ST. GEORGE — Toquerville City Council voted unanimously at their Wednesday meeting to increase city water rates for next year. The council also further discussed proposed park improvements and dog park at Trail Ridge Park.
During the meeting, council member Ty Bringhurst made a motion to raise the base rate for culinary and non-irrigation gallon usage to $55, which would increase water rates by $18.79 on average. The stepped rates will remain at $4 for 10-15 gallons, $6 for 15-20 gallons and $8 for 20 gallons. Bringhurst also proposed an annual one-time fee of $130 to $150, depending on acreage, for residents who live in areas without a secondary water source.
After nearly an hour of debate among council members and the audience, the council voted unanimously to approve Bringhurst’s motion. Mayor Lynn Chamberlain told the audience that as citizens who also have to pay for water, the council was not happy about the water increases either.
“We’re not excited about raising these rates,” he said. “But the fact of the matter is that we have to pay for our water … and we have to fund it, and the city can’t fund it without the citizens.”
The water rates will be reviewed and assessed annually after Wednesday’s vote.
Council also heard from resident Brad Langston, who asked for an update on the proposed park improvements at Trail Ridge Park after Council’s last meeting on April 7. Langston said he is working closely with resident Jeff Willmitt, who proposed the dog park and is currently raising funds to build a community gathering place in honor of his late mother.
Council member Justin Sip told St. George News that the city is still gathering information and discussing the project. He added that most residents and council members are in favor of park improvements, but not necessarily a fenced dog park.
“It’s not dead; it’s not gone away,” Sip said. “But there’s not very much excitement about a dog park.”
Because the city of Toquerville has no leash law, residents can currently walk their dogs off leash at Trail Ridge Park. This is one reason why the council is considering building the park without fences, Sip said. The city will hold meetings in the near future with a parks and trails committee, which Sip said he will ask Willmitt to serve on.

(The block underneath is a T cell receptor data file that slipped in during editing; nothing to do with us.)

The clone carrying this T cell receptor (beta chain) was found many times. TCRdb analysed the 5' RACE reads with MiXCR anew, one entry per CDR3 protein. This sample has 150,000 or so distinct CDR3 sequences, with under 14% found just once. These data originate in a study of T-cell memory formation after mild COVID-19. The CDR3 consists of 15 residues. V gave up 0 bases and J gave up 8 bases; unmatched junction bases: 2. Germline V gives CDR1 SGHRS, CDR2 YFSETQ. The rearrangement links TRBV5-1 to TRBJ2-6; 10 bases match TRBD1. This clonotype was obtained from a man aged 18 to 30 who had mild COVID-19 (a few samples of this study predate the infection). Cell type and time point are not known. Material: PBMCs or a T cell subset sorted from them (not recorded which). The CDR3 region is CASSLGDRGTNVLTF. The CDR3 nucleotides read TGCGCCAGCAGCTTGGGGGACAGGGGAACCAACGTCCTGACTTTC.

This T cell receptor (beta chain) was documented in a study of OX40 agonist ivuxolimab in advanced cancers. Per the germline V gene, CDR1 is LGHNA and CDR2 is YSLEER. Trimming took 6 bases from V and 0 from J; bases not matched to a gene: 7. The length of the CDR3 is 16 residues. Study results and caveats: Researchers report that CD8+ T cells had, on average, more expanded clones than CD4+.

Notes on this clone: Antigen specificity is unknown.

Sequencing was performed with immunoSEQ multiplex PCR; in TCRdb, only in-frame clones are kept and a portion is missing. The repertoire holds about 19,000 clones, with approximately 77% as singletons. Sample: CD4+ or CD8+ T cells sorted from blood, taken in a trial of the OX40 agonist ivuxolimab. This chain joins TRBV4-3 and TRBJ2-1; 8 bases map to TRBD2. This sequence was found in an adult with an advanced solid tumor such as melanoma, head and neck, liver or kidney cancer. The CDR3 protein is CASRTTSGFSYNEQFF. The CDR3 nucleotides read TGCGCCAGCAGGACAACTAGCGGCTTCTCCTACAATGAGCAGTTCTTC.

Sip added that he is encouraging Willmitt to continue raising funds for the park even if an enclosed dog park is not included.
This discussion follows a public hearing held April 7 to hear from residents about how they would feel about the dog park. Several residents spoke at that meeting, most of whom were in favor of park improvements. Willmitt also spoke, saying he decided to propose the park because of his late mother Renee Willmitt, who immigrated from England after the Liverpool bombings during World War II and loved dog parks.
“She always encouraged me to assimilate, welcome ourselves to the mother country and be appreciative, and in turn see what you could do to contribute to the community,” he told the council during the April 7 meeting. “One of the draws I had here, and I tried to get here for 10 years, was the logo that said, ‘It’s the people.’ And quite honestly, I want to be one of those people.”
Not everyone has been enthusiastic about park improvements. Willmitt told St. George News that he has received unkind messages from residents who say they want the park left alone. However, Langston said Wednesday that Willmitt has already raised $21,310, including donations to his GoFundMe page.
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